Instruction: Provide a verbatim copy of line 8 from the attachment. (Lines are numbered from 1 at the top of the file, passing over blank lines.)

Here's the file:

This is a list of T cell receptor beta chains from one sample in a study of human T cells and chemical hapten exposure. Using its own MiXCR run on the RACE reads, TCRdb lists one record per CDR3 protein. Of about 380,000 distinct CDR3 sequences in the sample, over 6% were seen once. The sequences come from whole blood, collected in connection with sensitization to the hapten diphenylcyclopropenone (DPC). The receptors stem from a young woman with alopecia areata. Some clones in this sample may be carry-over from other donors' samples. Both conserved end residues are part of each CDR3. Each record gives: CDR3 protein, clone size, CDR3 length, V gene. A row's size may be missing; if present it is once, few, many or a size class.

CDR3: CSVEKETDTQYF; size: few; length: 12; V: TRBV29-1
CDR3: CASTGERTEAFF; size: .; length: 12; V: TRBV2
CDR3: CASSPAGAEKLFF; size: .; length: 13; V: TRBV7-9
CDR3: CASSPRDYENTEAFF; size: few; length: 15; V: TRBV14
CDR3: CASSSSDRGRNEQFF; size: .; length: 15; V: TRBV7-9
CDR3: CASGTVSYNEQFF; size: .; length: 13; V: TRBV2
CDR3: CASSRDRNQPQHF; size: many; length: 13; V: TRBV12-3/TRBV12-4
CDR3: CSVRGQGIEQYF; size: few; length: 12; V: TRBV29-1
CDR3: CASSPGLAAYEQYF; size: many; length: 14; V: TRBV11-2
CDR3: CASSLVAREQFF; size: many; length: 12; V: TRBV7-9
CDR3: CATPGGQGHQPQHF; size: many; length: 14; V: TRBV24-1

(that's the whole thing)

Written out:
CDR3: CASSRDRNQPQHF; size: many; length: 13; V: TRBV12-3/TRBV12-4